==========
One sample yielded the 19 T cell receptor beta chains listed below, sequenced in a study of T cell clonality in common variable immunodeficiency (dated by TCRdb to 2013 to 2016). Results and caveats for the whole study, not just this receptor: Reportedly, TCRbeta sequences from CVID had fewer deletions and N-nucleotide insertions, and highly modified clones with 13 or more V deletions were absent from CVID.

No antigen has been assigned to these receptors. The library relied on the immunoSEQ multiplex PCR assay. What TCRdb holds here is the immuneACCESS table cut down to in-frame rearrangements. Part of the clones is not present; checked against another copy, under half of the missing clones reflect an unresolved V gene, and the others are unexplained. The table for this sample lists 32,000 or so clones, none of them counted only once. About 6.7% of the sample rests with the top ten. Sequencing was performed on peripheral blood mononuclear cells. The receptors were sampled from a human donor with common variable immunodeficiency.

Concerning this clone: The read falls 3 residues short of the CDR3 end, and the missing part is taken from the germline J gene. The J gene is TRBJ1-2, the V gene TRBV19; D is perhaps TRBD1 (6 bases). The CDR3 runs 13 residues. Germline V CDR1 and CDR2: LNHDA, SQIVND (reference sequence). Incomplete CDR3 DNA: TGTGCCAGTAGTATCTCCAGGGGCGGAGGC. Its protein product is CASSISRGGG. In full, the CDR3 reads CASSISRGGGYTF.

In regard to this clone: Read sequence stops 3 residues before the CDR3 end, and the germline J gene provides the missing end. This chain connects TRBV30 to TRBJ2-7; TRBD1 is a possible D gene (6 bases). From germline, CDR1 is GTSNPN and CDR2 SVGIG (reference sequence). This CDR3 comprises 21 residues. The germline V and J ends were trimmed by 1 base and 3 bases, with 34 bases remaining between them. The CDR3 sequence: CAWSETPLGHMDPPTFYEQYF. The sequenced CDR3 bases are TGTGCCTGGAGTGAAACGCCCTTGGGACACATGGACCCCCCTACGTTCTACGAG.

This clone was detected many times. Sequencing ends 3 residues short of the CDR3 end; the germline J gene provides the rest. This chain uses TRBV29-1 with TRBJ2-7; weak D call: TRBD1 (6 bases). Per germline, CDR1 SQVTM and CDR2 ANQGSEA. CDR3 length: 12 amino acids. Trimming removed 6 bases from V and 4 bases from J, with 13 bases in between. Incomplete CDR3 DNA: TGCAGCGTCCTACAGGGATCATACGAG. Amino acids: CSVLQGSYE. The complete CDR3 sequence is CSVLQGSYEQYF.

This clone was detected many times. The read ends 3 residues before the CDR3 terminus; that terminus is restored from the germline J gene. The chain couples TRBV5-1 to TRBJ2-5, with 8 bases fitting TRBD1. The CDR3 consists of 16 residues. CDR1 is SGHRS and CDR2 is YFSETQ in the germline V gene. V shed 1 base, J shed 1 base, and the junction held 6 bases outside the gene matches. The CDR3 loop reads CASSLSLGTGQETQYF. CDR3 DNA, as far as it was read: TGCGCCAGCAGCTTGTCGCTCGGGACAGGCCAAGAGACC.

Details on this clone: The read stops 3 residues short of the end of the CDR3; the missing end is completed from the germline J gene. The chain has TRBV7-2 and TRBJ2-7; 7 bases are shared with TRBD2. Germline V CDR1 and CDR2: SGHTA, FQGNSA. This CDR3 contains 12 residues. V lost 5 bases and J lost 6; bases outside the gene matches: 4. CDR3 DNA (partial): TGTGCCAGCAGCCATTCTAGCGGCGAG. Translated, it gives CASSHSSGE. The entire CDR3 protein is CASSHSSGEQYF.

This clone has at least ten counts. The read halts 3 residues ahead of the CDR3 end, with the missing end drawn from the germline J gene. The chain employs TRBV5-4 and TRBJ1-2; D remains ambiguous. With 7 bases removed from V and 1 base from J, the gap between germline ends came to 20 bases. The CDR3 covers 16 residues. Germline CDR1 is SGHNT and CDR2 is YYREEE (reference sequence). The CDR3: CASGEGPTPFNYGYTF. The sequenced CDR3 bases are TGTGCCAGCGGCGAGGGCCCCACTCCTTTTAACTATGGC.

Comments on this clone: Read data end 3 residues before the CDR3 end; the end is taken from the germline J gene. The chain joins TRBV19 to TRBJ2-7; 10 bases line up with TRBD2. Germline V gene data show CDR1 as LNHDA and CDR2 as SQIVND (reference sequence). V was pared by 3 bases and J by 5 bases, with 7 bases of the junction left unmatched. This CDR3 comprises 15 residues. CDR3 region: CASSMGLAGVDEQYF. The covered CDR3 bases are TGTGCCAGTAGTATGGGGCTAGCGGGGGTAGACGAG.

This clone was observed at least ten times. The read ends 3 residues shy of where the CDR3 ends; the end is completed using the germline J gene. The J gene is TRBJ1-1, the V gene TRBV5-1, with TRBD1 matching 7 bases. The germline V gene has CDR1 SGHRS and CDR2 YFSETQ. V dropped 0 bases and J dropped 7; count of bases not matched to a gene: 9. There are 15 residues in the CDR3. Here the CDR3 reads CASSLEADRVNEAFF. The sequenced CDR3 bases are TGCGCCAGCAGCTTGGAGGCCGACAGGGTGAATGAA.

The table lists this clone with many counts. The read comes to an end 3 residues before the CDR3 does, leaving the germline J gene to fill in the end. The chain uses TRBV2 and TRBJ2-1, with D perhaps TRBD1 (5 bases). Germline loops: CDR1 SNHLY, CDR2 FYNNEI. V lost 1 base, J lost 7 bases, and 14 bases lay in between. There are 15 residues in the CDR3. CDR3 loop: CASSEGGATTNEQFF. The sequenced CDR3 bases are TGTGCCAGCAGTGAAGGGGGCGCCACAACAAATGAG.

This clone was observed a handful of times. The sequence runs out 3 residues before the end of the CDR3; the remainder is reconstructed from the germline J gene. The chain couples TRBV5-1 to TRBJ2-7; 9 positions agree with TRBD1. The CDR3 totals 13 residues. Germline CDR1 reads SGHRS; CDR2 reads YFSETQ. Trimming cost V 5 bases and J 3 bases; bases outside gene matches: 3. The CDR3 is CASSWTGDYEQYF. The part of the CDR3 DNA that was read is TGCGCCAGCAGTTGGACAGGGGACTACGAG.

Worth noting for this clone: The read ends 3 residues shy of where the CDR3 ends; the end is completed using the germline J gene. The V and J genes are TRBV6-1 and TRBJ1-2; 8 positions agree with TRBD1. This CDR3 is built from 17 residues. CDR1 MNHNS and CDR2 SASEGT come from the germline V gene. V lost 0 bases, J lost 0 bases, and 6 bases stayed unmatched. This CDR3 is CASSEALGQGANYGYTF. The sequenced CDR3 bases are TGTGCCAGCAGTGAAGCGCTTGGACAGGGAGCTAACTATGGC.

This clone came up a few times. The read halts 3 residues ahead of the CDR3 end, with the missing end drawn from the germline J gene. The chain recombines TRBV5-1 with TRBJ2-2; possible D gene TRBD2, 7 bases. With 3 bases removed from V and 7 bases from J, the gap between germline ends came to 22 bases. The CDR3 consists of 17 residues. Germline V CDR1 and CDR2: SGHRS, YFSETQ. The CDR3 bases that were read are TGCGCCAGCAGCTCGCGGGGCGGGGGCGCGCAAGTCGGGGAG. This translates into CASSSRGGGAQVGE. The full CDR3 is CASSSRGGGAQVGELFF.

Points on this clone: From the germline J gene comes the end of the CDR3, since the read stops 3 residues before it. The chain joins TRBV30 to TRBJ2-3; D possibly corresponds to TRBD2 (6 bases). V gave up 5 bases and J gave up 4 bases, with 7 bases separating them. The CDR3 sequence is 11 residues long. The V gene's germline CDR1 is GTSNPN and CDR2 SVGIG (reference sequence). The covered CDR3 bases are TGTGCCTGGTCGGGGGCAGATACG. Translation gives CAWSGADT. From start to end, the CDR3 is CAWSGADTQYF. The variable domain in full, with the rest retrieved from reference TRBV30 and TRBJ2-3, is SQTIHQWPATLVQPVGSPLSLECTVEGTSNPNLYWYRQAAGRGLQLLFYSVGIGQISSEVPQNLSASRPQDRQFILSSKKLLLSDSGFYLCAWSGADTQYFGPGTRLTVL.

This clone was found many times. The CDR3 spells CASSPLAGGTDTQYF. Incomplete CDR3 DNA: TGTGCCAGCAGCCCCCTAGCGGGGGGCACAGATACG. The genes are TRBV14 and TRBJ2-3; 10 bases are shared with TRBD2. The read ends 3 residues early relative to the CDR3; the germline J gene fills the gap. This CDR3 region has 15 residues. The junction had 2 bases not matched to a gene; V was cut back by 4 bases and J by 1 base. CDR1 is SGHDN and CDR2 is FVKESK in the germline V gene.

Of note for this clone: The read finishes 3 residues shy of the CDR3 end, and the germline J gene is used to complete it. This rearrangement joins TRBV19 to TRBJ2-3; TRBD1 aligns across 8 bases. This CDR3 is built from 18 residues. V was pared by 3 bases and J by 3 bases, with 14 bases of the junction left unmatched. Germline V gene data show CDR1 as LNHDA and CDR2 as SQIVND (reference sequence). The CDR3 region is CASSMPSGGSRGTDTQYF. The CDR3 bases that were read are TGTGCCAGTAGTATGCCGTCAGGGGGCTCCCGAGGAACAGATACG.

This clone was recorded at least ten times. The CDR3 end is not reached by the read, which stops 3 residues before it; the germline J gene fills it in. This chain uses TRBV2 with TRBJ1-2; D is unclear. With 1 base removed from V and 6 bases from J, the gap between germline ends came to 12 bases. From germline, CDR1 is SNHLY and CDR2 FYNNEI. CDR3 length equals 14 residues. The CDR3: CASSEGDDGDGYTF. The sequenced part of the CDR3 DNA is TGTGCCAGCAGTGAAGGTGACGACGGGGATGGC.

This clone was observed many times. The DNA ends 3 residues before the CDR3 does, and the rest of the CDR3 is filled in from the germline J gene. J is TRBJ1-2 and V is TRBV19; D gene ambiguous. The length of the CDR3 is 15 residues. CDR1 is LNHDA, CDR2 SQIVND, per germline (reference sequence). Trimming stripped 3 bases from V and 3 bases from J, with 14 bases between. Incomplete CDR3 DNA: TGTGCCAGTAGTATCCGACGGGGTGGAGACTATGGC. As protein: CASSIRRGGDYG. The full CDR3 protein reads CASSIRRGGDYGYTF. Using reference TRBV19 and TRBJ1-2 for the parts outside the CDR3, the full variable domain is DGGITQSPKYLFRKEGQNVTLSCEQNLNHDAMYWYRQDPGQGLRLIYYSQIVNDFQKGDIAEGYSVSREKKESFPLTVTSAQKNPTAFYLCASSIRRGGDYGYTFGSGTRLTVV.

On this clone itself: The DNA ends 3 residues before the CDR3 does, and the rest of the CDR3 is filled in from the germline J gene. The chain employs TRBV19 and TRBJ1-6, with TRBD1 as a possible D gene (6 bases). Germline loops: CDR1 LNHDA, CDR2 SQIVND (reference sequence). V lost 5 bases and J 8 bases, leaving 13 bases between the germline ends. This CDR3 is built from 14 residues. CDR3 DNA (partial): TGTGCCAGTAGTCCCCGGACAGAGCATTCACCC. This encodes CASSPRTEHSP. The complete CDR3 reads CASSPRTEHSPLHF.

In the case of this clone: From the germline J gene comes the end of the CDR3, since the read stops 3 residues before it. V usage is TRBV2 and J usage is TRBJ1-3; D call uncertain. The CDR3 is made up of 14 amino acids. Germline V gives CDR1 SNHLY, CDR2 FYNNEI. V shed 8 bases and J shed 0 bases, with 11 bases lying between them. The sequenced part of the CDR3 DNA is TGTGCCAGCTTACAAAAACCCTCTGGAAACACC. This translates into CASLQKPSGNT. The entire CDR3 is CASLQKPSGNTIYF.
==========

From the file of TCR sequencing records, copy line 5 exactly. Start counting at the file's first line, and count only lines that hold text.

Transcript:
This clone was detected many times. Sequencing ends 3 residues short of the CDR3 end; the germline J gene provides the rest. This chain uses TRBV29-1 with TRBJ2-7; weak D call: TRBD1 (6 bases). Per germline, CDR1 SQVTM and CDR2 ANQGSEA. CDR3 length: 12 amino acids. Trimming removed 6 bases from V and 4 bases from J, with 13 bases in between. Incomplete CDR3 DNA: TGCAGCGTCCTACAGGGATCATACGAG. Amino acids: CSVLQGSYE. The complete CDR3 sequence is CSVLQGSYEQYF.